It seems as good a time as any to post some of these tracks. Actually, a couple of weeks ago would’ve been better, but then as you know, I’m always just a half-step behind what’s currently in vogue. As I write, Blur have played their final gig. Again. And broken up. Again.
I’ve written about this before, but for those irregular/new visitors, I’ll go on record again and say that I’m a bit of a Blur fan. I have been since day 1. Bought She’s So High on 12″ and faithfully bought each release on the day of release until Crazy Beat limped out from between the grooves of Think Tank to promote a Coxon-less version of the band that had somewhat spectacularly ran out of steam. To be fair though, I played Think Tank a week or two ago and it’s held up fairly well, even without Coxon’s distinctive wonky guitar scratchings.
The only aspect of Blur’s back catalogue I don’t have is the fanclub singles that get sent out every Christmas to those in the band’s fanclub. Subscribers to the fanclub received a quarterly fanzine called ‘Blurb‘. Come 1996 (and issue 4 of ‘Blurb‘) lucky subscribers also received a nice wee CD single at Christmas. In these modern times where bands continually blog, twitter and YouTube every bum note they’ve ever twanged, the notion of a fanclub is fairly quaint. But then, if you’re a fan and you’ve gotta have the lot, joining the fanclub was the only way to ensure your collection remained complete. REM have a similar fanclub that send you all sorts of live/demo/rare material that is the proverbial trainspotter’s wet dream.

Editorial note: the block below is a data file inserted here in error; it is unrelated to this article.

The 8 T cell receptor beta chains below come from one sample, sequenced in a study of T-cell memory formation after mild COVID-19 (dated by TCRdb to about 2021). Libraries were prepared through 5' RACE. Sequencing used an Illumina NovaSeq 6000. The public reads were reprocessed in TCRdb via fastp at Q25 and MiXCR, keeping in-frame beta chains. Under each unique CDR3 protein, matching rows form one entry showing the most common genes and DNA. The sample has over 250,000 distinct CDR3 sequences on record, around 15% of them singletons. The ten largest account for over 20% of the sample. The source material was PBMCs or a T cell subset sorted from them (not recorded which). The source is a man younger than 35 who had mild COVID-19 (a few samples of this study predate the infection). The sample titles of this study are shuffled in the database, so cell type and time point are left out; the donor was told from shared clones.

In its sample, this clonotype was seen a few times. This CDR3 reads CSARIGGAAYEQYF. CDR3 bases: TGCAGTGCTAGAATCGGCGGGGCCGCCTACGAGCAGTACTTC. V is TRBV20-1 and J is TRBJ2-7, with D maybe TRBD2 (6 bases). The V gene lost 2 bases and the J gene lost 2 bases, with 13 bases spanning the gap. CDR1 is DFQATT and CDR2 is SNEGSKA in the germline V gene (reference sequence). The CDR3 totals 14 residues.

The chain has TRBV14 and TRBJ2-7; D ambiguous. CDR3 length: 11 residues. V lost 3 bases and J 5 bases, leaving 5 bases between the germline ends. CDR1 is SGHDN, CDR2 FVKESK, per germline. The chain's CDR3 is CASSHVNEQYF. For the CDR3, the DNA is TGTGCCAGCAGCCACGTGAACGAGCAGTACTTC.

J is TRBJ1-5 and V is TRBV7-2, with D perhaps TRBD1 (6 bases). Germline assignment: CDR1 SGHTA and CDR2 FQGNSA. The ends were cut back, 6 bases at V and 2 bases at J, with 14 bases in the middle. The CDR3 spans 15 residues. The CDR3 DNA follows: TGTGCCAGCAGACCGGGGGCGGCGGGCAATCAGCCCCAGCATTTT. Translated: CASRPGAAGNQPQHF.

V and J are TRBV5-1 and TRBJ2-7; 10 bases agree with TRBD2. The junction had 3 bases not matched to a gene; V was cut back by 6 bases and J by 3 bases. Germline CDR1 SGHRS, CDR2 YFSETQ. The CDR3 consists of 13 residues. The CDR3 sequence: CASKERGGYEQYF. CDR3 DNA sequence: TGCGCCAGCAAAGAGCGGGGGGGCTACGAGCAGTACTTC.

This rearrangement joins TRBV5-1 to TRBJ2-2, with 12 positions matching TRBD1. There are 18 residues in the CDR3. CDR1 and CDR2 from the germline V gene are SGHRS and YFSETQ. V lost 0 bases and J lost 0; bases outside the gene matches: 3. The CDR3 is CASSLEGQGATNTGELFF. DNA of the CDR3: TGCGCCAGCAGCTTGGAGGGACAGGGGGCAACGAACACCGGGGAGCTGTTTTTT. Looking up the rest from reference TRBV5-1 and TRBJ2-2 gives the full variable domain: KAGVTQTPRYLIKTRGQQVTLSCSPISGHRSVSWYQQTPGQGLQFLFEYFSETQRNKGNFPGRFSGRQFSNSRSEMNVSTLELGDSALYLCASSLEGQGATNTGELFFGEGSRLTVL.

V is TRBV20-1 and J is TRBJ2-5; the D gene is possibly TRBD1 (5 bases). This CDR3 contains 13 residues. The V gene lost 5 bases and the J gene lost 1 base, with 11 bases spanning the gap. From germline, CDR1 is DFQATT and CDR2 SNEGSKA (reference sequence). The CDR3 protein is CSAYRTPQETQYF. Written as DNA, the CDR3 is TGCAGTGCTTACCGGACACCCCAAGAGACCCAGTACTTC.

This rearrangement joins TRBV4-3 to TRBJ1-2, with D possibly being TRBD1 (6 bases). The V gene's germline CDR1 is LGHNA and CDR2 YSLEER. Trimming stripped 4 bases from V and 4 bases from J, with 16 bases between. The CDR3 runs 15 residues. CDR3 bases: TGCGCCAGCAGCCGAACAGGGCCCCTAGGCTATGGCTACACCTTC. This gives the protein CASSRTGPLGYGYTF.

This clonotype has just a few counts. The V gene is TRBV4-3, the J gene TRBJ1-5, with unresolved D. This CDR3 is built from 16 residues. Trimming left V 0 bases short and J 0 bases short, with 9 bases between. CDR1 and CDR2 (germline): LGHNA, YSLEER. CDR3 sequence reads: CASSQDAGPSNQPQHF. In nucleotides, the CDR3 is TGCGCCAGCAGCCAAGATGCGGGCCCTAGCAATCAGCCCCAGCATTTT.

A pissed Graham Coxon has just been knocked down by a car.
It’s all Britpop’s fault.
Thank heavens then for this thing called the internet. A bit of googling and bittorrenting later, and you too can have the entire recorded output of Fish, Phish and all sorts of pish. Look in all the right places and you might even find stuff you like. A couple of clicks yesterday led me to the very items missing from my Blur collection – the fanclub singles. Over the next few weeks I’ll post a couple of tracks until you too are bang up to date with all things Blurish. The fanclub singles were released once a year between 1996 and 2005. Here’s the first three:
1996: Death of a Party
Acoustic demo version of a track which finally appeared on the Blur’s 1997 eponymously titled elpee. The demo was recorded at Matrix Studios in 1992. Extra points for the Syd Barrett-esque backing vocals. Blur sure set their stall out early…
1997: I Love Her
Demo recorded in 1991 at the sessions that produced ‘Leisure‘. Came with issue 8 of Blurb. Nice cheesegrater guitar/elastic band bass duel. Extra points for the pseudo Syd Barrett backing vocals. Can you see a pattern emerge?
Demo recorded at Maison Rouge in 1992. Sounds a bit like the track above. What with all that backwards feedback fading in, it sure starts a bit like Popscene. Also has something approaching those “Ah ah watch you play” backing vocals that you’ll know from There’s No Other Way. Came with issue 12 of Blurb. Extra points for Coxon’s especially wobbly guitar solo.
More to follow in the next couple of weeks. Keep ’em peeled….